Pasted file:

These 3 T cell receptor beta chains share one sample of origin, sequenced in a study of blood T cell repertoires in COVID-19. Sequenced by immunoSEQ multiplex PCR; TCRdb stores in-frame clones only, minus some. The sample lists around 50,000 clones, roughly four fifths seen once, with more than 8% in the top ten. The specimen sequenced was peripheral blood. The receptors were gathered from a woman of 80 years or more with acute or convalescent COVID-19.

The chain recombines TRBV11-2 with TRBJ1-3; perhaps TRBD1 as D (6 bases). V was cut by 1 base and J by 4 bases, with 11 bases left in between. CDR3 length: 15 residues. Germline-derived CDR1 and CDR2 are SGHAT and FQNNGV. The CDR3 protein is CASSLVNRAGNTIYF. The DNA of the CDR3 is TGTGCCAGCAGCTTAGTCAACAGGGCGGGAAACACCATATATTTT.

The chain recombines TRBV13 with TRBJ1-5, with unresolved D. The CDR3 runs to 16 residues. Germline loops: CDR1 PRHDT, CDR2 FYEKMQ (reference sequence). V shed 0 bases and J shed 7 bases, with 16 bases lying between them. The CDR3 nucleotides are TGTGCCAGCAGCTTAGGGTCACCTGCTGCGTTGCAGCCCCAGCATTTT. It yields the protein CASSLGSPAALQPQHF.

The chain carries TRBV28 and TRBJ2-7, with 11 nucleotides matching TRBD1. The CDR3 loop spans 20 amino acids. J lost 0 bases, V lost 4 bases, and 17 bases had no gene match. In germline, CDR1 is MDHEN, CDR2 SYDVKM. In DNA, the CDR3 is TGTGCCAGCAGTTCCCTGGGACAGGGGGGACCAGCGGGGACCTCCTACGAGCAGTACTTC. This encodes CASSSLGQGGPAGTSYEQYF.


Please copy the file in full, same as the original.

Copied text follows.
These 3 T cell receptor beta chains share one sample of origin, sequenced in a study of blood T cell repertoires in COVID-19. Sequenced by immunoSEQ multiplex PCR; TCRdb stores in-frame clones only, minus some. The sample lists around 50,000 clones, roughly four fifths seen once, with more than 8% in the top ten. The specimen sequenced was peripheral blood. The receptors were gathered from a woman of 80 years or more with acute or convalescent COVID-19.

The chain recombines TRBV11-2 with TRBJ1-3; perhaps TRBD1 as D (6 bases). V was cut by 1 base and J by 4 bases, with 11 bases left in between. CDR3 length: 15 residues. Germline-derived CDR1 and CDR2 are SGHAT and FQNNGV. The CDR3 protein is CASSLVNRAGNTIYF. The DNA of the CDR3 is TGTGCCAGCAGCTTAGTCAACAGGGCGGGAAACACCATATATTTT.

The chain recombines TRBV13 with TRBJ1-5, with unresolved D. The CDR3 runs to 16 residues. Germline loops: CDR1 PRHDT, CDR2 FYEKMQ (reference sequence). V shed 0 bases and J shed 7 bases, with 16 bases lying between them. The CDR3 nucleotides are TGTGCCAGCAGCTTAGGGTCACCTGCTGCGTTGCAGCCCCAGCATTTT. It yields the protein CASSLGSPAALQPQHF.

The chain carries TRBV28 and TRBJ2-7, with 11 nucleotides matching TRBD1. The CDR3 loop spans 20 amino acids. J lost 0 bases, V lost 4 bases, and 17 bases had no gene match. In germline, CDR1 is MDHEN, CDR2 SYDVKM. In DNA, the CDR3 is TGTGCCAGCAGTTCCCTGGGACAGGGGGGACCAGCGGGGACCTCCTACGAGCAGTACTTC. This encodes CASSSLGQGGPAGTSYEQYF.